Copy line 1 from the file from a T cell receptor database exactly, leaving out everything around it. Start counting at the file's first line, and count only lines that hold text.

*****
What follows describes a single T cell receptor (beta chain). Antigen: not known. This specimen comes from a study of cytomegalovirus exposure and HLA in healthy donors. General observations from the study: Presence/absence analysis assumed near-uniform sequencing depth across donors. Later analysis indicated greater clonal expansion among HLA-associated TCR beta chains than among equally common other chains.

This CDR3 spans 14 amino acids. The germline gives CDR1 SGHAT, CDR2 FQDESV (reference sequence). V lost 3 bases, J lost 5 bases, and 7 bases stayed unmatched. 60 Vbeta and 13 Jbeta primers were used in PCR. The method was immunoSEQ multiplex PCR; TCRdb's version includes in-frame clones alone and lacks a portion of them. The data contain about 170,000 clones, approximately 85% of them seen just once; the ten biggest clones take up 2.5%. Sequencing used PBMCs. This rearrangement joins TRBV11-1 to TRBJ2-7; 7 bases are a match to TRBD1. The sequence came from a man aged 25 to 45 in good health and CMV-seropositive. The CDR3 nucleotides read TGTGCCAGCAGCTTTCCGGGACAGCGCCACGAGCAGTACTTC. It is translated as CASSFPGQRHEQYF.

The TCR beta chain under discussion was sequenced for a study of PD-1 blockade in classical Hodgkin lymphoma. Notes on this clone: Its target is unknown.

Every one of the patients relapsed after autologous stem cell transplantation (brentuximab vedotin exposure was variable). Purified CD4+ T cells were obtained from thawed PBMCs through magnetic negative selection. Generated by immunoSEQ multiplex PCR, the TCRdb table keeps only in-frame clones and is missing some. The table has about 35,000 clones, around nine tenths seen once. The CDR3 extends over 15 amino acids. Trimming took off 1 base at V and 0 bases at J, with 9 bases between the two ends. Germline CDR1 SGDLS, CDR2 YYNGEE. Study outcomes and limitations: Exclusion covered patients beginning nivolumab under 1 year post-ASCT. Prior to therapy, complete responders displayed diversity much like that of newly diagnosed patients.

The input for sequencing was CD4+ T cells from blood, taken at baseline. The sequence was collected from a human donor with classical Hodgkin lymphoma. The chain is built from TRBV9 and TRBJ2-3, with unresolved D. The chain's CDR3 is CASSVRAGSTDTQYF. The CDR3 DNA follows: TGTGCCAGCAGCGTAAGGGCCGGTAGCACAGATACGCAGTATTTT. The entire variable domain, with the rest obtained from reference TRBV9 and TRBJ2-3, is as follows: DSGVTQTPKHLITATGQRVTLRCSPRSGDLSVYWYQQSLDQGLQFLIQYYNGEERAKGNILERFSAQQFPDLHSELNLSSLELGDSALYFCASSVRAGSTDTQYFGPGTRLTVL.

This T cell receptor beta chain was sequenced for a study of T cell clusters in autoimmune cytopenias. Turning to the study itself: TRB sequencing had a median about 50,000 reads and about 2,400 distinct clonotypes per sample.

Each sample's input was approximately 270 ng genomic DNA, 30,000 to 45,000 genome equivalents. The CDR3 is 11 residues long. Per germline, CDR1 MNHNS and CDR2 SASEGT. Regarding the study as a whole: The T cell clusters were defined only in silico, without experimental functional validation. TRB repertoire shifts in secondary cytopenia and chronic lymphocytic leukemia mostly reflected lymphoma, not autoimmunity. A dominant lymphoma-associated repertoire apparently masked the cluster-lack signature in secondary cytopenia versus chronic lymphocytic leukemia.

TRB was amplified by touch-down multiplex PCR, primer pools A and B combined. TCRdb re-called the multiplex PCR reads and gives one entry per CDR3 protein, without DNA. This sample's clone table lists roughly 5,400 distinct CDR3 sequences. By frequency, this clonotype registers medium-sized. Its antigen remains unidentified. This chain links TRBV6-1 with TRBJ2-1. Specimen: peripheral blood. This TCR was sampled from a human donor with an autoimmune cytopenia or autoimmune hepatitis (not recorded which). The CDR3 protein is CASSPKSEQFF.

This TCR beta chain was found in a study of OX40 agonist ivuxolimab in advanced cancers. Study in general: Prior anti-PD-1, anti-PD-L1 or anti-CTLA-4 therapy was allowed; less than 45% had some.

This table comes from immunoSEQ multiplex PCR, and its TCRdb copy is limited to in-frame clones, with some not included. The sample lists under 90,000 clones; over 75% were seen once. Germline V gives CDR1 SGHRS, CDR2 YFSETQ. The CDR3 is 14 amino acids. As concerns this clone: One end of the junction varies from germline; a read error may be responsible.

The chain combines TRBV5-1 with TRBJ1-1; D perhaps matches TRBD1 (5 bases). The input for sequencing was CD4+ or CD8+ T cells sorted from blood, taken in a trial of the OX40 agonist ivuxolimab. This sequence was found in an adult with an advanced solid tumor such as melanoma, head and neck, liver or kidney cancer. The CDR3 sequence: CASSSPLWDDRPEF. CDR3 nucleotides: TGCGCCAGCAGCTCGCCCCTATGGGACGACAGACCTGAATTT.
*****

What follows describes a single T cell receptor (beta chain). Antigen: not known. This specimen comes from a study of cytomegalovirus exposure and HLA in healthy donors. General observations from the study: Presence/absence analysis assumed near-uniform sequencing depth across donors. Later analysis indicated greater clonal expansion among HLA-associated TCR beta chains than among equally common other chains.